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Masami.K - Shutterstock Masami.K - Shutterstock All rights reserved. Used with permission
Map Source: People Group location: IMB. Map geography: ESRI / GMI. Map design: Joshua Project.
|Christian Adherents:||3.00 %|
|Online Audio NT:||No|
|Affinity Bloc:||East Asian Peoples|
The Kunigami of Japan are made up of seven closely related people groups living in the Ryukyu Islands. This small chain of islands, which includes Okinawa, is located to the southwest of Japan, between Kyushu (the southern tip of Japan) and northeastern Taiwan. The Ryukyuan peoples are of Japanese and southeast Asian descent. Their languages vary from island to island and their dialects from village to village. Although their dialects are all quite similar to Japanese, the tribes are not able to understand one another. Some of the once dominant native languages spoken include Northern and Southern Amami-oshima, Toku-no-shima, Oki-no-erabu, Southern Ryukyuan, and Yayeyama. All of their languages are being replaced by Japanese among the younger generation. The Yaeyama are among these small people groups that are losing their culture and language. What can be said about the Kunigami cluster can be said about any of the subgroups including the Yaeyama.
In times past, while under subjection to China and Japan, the Kunigami learned to be peaceful and accepting, while considered "backward" by others.
Long ago, the Kunigami lived as independent merchants who sailed to China, Japan, and other Asian seaports. They are now dependent on outside powers and factors. Some work in the tourist industry, find work for soldiers on American military bases, or sell traditional Okinawan textiles or cash crops. Most Kunigami produce textiles or grow crops. They raise sweet potatoes and rice, their staple foods, as well as other cash crops. The family is the center of Yaeyama life. Often entire families tend the fields together. The people work hard and long and have very little spare time. In general, a Yaeyama does not like being alone. Any amount of free time they can afford is spent with their families or friends. During celebrations, the men stay separated from the women, usually drinking sake (rice wine). One of these festivals is the Mushaama Festival, celebrated on Hateruma Island. It is a harvest festival that features a parade dedicated to Miruku, a local fertility god and his children.
According to family tradition, a firstborn son has the greatest financial advantage. After marriage, the firstborn son and his wife live in his father's house until his parents have died. However, long before that time, he is responsible for managing the rest of the family and its finances. In times past, the fear of "dishonoring one's family" kept crime under control in the smaller communities.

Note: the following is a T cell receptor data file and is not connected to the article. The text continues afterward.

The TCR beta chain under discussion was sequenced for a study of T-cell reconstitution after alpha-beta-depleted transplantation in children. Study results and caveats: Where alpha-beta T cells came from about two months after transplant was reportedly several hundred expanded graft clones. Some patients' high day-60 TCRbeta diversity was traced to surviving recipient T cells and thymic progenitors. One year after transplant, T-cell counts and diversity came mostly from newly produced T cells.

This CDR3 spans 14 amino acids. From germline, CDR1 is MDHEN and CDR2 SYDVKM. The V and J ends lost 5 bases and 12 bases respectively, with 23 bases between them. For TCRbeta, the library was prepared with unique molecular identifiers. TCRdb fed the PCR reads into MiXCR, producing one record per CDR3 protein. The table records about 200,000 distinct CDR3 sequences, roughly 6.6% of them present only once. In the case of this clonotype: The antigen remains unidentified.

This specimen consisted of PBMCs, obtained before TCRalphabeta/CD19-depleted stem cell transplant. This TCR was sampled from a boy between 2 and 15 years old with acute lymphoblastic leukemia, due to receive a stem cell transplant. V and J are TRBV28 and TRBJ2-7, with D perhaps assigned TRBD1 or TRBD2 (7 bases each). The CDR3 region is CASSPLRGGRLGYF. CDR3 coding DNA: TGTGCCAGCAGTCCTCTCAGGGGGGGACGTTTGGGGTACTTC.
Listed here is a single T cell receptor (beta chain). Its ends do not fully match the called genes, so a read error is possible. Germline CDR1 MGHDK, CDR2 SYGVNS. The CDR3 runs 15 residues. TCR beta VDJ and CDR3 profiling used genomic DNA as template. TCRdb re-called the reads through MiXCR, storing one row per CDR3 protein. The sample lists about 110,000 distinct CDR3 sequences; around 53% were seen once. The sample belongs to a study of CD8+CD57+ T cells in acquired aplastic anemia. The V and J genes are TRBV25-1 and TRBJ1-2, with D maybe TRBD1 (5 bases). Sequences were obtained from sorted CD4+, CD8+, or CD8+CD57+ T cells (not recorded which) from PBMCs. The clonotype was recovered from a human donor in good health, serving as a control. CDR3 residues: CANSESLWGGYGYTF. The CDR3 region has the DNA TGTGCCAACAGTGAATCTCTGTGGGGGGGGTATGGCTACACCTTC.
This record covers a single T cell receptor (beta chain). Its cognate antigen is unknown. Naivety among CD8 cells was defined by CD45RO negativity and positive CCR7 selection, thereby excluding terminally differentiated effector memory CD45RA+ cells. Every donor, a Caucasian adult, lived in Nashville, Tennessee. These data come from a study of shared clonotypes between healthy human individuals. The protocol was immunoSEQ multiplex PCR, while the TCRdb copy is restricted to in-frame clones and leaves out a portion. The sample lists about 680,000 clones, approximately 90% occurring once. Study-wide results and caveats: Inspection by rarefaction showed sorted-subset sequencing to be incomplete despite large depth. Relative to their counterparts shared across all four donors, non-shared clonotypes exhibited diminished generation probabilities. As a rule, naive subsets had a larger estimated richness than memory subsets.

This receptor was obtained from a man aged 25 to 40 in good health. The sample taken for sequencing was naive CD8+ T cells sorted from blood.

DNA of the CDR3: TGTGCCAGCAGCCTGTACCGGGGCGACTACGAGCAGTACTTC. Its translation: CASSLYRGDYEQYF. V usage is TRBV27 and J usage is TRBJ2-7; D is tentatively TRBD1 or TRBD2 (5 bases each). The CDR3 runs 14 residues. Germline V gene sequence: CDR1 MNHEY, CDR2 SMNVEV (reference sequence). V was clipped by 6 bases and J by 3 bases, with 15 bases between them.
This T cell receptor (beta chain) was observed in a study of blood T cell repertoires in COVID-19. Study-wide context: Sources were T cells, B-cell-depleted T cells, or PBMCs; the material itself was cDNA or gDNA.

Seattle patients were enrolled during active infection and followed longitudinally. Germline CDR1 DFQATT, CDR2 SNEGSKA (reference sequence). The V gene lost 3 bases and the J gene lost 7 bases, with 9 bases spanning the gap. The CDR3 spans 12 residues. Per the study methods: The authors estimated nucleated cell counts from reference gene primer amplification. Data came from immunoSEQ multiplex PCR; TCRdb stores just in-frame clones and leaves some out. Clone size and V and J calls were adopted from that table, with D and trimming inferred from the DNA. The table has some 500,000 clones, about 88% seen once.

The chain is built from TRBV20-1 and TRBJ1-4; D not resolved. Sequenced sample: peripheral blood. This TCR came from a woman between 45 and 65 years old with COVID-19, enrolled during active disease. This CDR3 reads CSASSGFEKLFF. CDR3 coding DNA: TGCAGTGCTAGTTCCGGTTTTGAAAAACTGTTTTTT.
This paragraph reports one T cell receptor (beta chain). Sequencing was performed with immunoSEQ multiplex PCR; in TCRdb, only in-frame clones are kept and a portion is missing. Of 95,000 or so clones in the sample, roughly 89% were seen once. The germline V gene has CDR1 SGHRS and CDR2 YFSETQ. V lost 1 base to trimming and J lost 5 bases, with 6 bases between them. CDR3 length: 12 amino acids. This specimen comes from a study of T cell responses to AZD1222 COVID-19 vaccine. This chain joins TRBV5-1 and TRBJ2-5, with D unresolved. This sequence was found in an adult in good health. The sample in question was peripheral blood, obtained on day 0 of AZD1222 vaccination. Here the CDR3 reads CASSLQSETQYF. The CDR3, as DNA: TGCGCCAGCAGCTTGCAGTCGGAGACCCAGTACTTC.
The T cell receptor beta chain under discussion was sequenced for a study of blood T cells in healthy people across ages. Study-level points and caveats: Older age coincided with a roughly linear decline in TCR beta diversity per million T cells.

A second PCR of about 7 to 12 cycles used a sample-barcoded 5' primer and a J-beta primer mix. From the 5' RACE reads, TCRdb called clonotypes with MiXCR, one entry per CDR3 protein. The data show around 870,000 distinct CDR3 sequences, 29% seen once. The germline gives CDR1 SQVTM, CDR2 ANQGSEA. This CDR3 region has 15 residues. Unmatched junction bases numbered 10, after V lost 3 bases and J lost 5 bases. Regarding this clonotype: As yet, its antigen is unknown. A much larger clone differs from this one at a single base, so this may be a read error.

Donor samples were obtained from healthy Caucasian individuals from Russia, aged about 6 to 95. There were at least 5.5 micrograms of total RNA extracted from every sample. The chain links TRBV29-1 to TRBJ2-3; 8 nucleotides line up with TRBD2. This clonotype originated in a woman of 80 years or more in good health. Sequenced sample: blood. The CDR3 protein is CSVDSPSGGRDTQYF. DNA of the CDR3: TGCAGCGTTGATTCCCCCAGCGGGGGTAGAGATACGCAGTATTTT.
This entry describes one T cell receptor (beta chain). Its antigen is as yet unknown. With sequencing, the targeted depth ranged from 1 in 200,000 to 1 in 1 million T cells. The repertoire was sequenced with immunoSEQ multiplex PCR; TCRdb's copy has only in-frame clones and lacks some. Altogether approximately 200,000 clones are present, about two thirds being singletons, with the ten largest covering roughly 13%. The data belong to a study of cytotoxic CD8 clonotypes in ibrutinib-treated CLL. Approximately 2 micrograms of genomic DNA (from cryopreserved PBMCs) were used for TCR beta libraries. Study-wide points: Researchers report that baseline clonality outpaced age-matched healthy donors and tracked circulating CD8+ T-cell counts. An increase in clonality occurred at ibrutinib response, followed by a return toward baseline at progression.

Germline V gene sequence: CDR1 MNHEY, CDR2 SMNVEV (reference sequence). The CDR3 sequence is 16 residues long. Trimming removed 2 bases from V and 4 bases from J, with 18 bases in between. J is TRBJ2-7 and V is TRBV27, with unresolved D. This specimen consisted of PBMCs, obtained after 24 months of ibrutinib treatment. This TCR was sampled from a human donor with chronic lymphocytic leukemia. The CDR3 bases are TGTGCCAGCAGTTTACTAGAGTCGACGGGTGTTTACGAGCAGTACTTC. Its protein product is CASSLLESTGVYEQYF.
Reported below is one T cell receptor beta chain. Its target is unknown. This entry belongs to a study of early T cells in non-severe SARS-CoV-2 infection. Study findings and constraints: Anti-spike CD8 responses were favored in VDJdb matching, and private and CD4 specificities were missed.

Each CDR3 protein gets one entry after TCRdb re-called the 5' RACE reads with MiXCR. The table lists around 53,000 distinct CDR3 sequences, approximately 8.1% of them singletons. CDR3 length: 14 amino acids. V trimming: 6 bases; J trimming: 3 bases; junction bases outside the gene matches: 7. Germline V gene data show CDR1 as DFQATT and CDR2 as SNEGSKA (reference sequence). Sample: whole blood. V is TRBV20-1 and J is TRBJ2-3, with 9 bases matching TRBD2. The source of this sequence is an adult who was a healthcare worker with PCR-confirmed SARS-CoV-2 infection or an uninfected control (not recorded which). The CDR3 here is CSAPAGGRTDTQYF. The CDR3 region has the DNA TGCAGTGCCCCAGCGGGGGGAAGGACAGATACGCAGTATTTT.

Yaeyama children enter school at eight or nine years of age and continue until they reach about sixteen. Today, there are universities in the island region, and they have access to Japanese colleges as well. Formerly, their goals included acquiring an abundance of livestock, food, and friends, and having as large a family as possible. Since the Japanese took control of the islands in 1879, these goals have changed. The Japanese introduced a system of education that discouraged students from speaking their own languages and encouraged them to speak Japanese. The students were even punished for speaking their languages in class. Consequently, the Kunigami languages have been lost as the young have sought to identify with something they consider greater than themselves: the world class nation of Japan.
Progress through education and contact with the outside world has changed their lives dramatically. Many have moved to larger islands or other countries such as Brazil and the United States in search of jobs and better living conditions.
Most sources consider the Yaeyama to be Buddhist; however, traditional shamanistic practices are still prevalent. This means that they believe in many unseen gods, demons, and ancestral spirits. They believe the spirits of their ancestors live in the tombs where they were buried. The people believe that these spirits must be regularly invited back into the lives of their descendants or they will no longer exist. For this reason, each person believes himself/herself to be an extension of the life of the family.
The people also believe that unseen powers known as kami control the ancestral spirits and other areas, including the sea and land. The ancestral spirits are honored on a community level, and the kami are also worshipped privately in the homes. They believe that if the kami are not appeased, they can bring harm to a family or individual. For this reason they seek the guidance of the kami before making an important decision.
The father of the house maintains the religious rituals in the home and cares for the ancestral tombs. The women serve as "mediators" between the kami and the people.
The Yaeyama and other Kunigami peoples need the self-respect that comes from a relationship with the King of kings. They need to know they have much worth in the eyes of their maker.
Pray for the Lord to somehow get through to Yaeyama elders so they can open the door to allow the King of kings to enter their lives.
There are believers among some of the Kunigami people. Pray they will take Christ to the others.
Pray for a movement to Christ among every Kunigami people.